Sometimes, as a game designer, you tend to forget how well versed you are in your medium. You tend to think that all people are able to plunge into a virtual world and stroll around. You could not be more wrong.
This weekend, Oli, Käde and me had our parents over for a lengthy Easter brunch. And since recently Portal 2 was released, we figured that we showed them the first Portal as an example of a really well done and funny game. I am not really sure how our parents received the game. In fact, I doubt that they realised much of it, since they were mostly occupied figuring out the controls.
This was the perfect illustration for the generational gap. While modern games tend to write "Use WASD to move around" and leave it at that, assuming that the player will know what to do, because he has used that control scheme so many times before, this was clearly not enough for our parents.
At first, they tended to alternate between intently staring at the mouse and then slowly turning it and swooping over the keyboard with the index finger, trying to find the correct key to ... well, do something.
I'm pretty sure I stumbled over this story before, but this is a longer article about the scientist that tried to weight the human soul:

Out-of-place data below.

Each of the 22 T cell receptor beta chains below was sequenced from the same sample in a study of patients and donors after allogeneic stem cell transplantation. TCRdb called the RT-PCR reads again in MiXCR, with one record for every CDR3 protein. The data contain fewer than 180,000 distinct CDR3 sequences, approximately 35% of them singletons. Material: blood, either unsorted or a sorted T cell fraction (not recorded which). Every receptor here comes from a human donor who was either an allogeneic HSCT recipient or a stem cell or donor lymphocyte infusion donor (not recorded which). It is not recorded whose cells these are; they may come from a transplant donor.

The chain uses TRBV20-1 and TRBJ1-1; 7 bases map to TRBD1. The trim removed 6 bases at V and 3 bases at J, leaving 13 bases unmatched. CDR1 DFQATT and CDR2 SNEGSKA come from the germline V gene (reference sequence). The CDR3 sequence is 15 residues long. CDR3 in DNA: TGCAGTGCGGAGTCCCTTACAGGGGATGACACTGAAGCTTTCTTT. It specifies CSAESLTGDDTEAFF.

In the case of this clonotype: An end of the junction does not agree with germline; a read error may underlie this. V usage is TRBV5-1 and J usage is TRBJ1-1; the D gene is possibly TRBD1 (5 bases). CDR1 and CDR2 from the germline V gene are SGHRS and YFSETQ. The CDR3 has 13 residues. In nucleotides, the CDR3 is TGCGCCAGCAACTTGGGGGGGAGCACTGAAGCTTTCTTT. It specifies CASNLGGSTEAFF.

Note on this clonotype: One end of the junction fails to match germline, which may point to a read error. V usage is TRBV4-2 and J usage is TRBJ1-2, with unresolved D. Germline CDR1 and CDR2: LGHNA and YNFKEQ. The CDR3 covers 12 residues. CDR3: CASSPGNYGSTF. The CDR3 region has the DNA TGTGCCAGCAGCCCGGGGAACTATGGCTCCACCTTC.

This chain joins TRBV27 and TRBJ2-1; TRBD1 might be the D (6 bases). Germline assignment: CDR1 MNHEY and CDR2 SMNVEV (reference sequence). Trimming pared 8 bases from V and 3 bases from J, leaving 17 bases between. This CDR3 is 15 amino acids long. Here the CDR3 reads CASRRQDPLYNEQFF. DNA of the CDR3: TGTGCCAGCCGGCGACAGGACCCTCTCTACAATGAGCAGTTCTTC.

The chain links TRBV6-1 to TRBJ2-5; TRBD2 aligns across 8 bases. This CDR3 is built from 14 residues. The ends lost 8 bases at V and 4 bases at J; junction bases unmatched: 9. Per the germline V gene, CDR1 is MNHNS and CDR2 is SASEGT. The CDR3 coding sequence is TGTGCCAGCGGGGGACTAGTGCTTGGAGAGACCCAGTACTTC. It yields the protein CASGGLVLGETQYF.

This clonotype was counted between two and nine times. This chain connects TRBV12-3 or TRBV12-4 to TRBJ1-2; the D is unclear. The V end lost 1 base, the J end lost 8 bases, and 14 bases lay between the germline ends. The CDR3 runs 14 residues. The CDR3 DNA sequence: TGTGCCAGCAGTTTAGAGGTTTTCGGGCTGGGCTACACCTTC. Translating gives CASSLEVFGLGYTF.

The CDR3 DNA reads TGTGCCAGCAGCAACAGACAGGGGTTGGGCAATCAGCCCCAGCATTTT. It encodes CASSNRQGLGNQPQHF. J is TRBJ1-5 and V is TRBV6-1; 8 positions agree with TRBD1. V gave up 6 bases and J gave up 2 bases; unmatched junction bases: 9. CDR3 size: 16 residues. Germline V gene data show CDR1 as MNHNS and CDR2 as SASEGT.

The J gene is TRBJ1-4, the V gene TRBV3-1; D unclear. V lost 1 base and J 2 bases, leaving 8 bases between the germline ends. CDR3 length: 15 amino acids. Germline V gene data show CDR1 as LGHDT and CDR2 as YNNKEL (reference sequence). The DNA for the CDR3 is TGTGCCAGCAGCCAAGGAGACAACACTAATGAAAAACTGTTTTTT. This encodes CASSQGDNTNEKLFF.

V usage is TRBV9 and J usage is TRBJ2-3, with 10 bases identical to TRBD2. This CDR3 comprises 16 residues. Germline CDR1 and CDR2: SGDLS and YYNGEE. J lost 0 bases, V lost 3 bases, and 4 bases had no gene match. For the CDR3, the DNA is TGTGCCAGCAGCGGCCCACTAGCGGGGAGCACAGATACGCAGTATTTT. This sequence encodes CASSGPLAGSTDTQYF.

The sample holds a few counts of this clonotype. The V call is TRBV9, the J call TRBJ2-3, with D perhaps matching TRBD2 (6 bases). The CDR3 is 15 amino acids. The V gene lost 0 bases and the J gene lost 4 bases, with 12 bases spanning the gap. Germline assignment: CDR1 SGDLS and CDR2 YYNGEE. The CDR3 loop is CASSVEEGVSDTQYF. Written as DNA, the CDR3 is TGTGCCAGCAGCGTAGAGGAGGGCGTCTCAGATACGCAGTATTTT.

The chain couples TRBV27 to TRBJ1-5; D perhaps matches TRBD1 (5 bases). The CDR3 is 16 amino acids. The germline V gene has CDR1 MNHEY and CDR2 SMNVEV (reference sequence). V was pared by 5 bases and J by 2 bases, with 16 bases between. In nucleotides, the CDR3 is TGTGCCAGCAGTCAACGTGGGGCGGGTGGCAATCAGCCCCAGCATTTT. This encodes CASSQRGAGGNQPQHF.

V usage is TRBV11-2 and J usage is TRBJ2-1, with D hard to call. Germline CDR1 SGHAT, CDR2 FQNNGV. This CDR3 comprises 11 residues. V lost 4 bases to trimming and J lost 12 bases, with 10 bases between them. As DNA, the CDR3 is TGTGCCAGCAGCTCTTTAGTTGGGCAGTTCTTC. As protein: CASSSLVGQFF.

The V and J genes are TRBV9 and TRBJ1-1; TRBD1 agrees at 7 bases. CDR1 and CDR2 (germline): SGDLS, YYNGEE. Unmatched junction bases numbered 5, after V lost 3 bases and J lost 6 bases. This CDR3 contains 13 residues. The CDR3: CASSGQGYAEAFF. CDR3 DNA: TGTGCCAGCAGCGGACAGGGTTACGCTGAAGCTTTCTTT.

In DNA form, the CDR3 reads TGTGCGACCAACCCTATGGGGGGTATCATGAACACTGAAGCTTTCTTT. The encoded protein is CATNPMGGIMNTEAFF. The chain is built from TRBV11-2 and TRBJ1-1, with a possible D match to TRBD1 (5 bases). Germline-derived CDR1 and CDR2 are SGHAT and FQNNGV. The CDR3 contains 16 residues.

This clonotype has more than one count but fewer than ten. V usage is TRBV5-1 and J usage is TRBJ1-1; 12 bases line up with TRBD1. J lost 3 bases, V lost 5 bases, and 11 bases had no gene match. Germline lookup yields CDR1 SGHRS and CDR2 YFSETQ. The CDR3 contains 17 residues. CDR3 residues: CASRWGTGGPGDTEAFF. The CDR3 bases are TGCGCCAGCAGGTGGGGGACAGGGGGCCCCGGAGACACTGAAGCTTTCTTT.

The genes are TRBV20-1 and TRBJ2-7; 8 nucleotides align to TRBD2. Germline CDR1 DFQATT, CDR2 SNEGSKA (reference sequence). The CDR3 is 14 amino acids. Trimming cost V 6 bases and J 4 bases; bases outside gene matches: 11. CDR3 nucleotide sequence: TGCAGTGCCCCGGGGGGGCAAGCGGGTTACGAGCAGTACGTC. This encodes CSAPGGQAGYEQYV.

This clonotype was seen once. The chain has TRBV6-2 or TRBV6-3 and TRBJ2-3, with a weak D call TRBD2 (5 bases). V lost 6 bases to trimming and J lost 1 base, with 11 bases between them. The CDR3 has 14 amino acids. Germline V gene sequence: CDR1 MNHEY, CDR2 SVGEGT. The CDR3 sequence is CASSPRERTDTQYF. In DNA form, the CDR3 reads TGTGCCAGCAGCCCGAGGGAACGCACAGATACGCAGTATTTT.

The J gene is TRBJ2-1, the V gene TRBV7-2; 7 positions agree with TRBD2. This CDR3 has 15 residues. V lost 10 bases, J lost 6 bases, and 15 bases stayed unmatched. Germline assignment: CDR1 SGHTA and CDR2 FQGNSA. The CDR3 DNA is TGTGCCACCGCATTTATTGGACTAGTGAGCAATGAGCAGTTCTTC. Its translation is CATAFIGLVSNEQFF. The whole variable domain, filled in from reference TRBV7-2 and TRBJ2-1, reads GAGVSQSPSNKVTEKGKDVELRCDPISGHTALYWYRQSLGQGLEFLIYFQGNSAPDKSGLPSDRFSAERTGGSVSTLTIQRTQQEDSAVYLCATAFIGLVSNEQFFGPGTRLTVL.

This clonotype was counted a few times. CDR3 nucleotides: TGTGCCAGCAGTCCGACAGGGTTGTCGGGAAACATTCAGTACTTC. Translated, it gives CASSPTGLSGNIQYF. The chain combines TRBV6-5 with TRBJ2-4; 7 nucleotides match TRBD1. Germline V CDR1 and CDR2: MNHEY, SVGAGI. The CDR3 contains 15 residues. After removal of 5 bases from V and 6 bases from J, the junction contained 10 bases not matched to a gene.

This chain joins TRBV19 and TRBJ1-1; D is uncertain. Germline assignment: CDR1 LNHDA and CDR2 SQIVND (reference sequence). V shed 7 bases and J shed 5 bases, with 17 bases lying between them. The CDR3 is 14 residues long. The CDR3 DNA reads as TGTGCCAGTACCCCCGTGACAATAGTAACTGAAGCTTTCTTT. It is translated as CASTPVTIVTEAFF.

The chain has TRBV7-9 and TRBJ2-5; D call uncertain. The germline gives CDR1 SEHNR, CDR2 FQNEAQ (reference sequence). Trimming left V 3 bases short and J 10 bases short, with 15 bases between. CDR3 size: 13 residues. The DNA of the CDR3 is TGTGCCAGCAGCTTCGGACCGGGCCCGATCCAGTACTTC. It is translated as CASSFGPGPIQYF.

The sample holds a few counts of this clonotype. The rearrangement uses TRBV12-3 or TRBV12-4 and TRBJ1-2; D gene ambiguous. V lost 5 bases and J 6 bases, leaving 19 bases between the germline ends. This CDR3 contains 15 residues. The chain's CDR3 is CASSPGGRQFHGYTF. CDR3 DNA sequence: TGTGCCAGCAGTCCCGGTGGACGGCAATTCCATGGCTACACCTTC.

That the human body should be home to a physical soul which survived death was at one time rarely questioned. Then came the advent of scientific disciplines such as anatomy, chemistry and physics, whose probing and measuring raised awkward questions about where in the body a soul could live and what physical form it could take. With no medical proof being forthcoming, in 1854 the German anatomist Rudolph Wagner suggested that there must be a “special soul substance” in the body, evidence of which should be sought out by experimentation. Wagner was much ridiculed for his beliefs, and some years later his rival Ernst Haeckel mocked that at the moment of death it might be possible to liquefy the soul by freezing it and then “exhibit it in a bottle as immortal fluid”.
The nature of a human soul was a much-discussed topic within Victorian psychical research communities, many of whose members were also eminent scientists. Different philosophical conclusions were reached, but none was based on empirical evidence, it being deemed too difficult to measure any of the soul’s presumed physical properties. However, not everyone was prepared to accept this, and in the winter of 1896 Dr Duncan MacDougall, a Massachusetts-based surgeon, came up with a novel idea.